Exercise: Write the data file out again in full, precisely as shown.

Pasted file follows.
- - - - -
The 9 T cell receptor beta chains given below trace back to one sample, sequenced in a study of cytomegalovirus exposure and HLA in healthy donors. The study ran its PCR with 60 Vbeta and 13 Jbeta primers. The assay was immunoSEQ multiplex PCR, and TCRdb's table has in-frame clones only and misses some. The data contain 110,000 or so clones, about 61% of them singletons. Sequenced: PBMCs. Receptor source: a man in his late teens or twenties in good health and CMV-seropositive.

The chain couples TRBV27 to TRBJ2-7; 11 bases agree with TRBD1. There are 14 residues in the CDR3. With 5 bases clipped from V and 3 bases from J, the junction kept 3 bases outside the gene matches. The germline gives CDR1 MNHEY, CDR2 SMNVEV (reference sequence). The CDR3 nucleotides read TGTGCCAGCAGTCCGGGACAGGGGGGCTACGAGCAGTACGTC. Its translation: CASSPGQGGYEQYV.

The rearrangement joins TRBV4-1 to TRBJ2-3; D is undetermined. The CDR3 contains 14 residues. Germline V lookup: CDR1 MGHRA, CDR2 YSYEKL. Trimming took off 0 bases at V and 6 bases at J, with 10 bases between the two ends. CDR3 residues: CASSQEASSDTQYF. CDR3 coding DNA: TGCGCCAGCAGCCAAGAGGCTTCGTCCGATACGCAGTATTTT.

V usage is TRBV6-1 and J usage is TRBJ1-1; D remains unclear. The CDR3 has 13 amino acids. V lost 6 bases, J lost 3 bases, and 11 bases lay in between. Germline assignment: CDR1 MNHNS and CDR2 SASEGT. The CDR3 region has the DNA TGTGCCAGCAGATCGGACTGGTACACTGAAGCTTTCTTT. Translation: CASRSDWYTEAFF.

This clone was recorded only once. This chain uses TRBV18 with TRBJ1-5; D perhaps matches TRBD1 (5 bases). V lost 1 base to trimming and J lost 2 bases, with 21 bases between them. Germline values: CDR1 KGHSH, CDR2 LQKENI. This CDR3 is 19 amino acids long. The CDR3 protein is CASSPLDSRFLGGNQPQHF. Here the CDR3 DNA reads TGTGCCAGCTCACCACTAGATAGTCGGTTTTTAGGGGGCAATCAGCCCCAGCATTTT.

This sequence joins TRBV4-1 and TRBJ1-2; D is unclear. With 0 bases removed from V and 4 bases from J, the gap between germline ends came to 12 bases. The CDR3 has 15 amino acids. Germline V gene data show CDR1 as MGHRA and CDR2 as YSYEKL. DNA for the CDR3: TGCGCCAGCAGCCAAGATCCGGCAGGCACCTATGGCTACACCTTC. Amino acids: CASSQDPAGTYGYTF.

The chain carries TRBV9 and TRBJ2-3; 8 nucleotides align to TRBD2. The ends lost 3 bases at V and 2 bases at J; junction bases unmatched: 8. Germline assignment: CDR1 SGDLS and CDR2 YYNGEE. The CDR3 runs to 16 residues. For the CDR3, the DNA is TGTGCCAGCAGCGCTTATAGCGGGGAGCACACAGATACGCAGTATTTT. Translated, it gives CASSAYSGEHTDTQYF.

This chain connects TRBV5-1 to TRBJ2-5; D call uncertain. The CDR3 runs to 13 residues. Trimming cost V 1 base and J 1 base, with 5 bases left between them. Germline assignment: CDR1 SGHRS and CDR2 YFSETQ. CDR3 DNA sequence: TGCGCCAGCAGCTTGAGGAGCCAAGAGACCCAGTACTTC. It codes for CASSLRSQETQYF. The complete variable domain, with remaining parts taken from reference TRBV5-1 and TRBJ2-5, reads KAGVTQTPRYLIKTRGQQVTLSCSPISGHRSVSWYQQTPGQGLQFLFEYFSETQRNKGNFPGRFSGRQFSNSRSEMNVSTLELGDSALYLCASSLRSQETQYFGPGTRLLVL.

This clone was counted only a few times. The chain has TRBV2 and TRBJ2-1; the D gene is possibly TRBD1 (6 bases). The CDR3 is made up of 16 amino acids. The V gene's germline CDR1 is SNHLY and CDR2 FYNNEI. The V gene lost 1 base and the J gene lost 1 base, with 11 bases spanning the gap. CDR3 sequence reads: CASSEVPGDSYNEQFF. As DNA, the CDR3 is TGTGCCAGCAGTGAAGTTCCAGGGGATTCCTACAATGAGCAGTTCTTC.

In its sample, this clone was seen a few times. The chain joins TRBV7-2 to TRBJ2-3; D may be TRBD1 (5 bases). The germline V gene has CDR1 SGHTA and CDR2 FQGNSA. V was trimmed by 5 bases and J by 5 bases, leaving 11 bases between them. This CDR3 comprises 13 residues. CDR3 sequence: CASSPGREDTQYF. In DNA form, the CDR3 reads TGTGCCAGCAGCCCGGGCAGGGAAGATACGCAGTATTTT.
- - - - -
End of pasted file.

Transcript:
The 9 T cell receptor beta chains given below trace back to one sample, sequenced in a study of cytomegalovirus exposure and HLA in healthy donors. The study ran its PCR with 60 Vbeta and 13 Jbeta primers. The assay was immunoSEQ multiplex PCR, and TCRdb's table has in-frame clones only and misses some. The data contain 110,000 or so clones, about 61% of them singletons. Sequenced: PBMCs. Receptor source: a man in his late teens or twenties in good health and CMV-seropositive.

The chain couples TRBV27 to TRBJ2-7; 11 bases agree with TRBD1. There are 14 residues in the CDR3. With 5 bases clipped from V and 3 bases from J, the junction kept 3 bases outside the gene matches. The germline gives CDR1 MNHEY, CDR2 SMNVEV (reference sequence). The CDR3 nucleotides read TGTGCCAGCAGTCCGGGACAGGGGGGCTACGAGCAGTACGTC. Its translation: CASSPGQGGYEQYV.

The rearrangement joins TRBV4-1 to TRBJ2-3; D is undetermined. The CDR3 contains 14 residues. Germline V lookup: CDR1 MGHRA, CDR2 YSYEKL. Trimming took off 0 bases at V and 6 bases at J, with 10 bases between the two ends. CDR3 residues: CASSQEASSDTQYF. CDR3 coding DNA: TGCGCCAGCAGCCAAGAGGCTTCGTCCGATACGCAGTATTTT.

V usage is TRBV6-1 and J usage is TRBJ1-1; D remains unclear. The CDR3 has 13 amino acids. V lost 6 bases, J lost 3 bases, and 11 bases lay in between. Germline assignment: CDR1 MNHNS and CDR2 SASEGT. The CDR3 region has the DNA TGTGCCAGCAGATCGGACTGGTACACTGAAGCTTTCTTT. Translation: CASRSDWYTEAFF.

This clone was recorded only once. This chain uses TRBV18 with TRBJ1-5; D perhaps matches TRBD1 (5 bases). V lost 1 base to trimming and J lost 2 bases, with 21 bases between them. Germline values: CDR1 KGHSH, CDR2 LQKENI. This CDR3 is 19 amino acids long. The CDR3 protein is CASSPLDSRFLGGNQPQHF. Here the CDR3 DNA reads TGTGCCAGCTCACCACTAGATAGTCGGTTTTTAGGGGGCAATCAGCCCCAGCATTTT.

This sequence joins TRBV4-1 and TRBJ1-2; D is unclear. With 0 bases removed from V and 4 bases from J, the gap between germline ends came to 12 bases. The CDR3 has 15 amino acids. Germline V gene data show CDR1 as MGHRA and CDR2 as YSYEKL. DNA for the CDR3: TGCGCCAGCAGCCAAGATCCGGCAGGCACCTATGGCTACACCTTC. Amino acids: CASSQDPAGTYGYTF.

The chain carries TRBV9 and TRBJ2-3; 8 nucleotides align to TRBD2. The ends lost 3 bases at V and 2 bases at J; junction bases unmatched: 8. Germline assignment: CDR1 SGDLS and CDR2 YYNGEE. The CDR3 runs to 16 residues. For the CDR3, the DNA is TGTGCCAGCAGCGCTTATAGCGGGGAGCACACAGATACGCAGTATTTT. Translated, it gives CASSAYSGEHTDTQYF.

This chain connects TRBV5-1 to TRBJ2-5; D call uncertain. The CDR3 runs to 13 residues. Trimming cost V 1 base and J 1 base, with 5 bases left between them. Germline assignment: CDR1 SGHRS and CDR2 YFSETQ. CDR3 DNA sequence: TGCGCCAGCAGCTTGAGGAGCCAAGAGACCCAGTACTTC. It codes for CASSLRSQETQYF. The complete variable domain, with remaining parts taken from reference TRBV5-1 and TRBJ2-5, reads KAGVTQTPRYLIKTRGQQVTLSCSPISGHRSVSWYQQTPGQGLQFLFEYFSETQRNKGNFPGRFSGRQFSNSRSEMNVSTLELGDSALYLCASSLRSQETQYFGPGTRLLVL.

This clone was counted only a few times. The chain has TRBV2 and TRBJ2-1; the D gene is possibly TRBD1 (6 bases). The CDR3 is made up of 16 amino acids. The V gene's germline CDR1 is SNHLY and CDR2 FYNNEI. The V gene lost 1 base and the J gene lost 1 base, with 11 bases spanning the gap. CDR3 sequence reads: CASSEVPGDSYNEQFF. As DNA, the CDR3 is TGTGCCAGCAGTGAAGTTCCAGGGGATTCCTACAATGAGCAGTTCTTC.

In its sample, this clone was seen a few times. The chain joins TRBV7-2 to TRBJ2-3; D may be TRBD1 (5 bases). The germline V gene has CDR1 SGHTA and CDR2 FQGNSA. V was trimmed by 5 bases and J by 5 bases, leaving 11 bases between them. This CDR3 comprises 13 residues. CDR3 sequence: CASSPGREDTQYF. In DNA form, the CDR3 reads TGTGCCAGCAGCCCGGGCAGGGAAGATACGCAGTATTTT.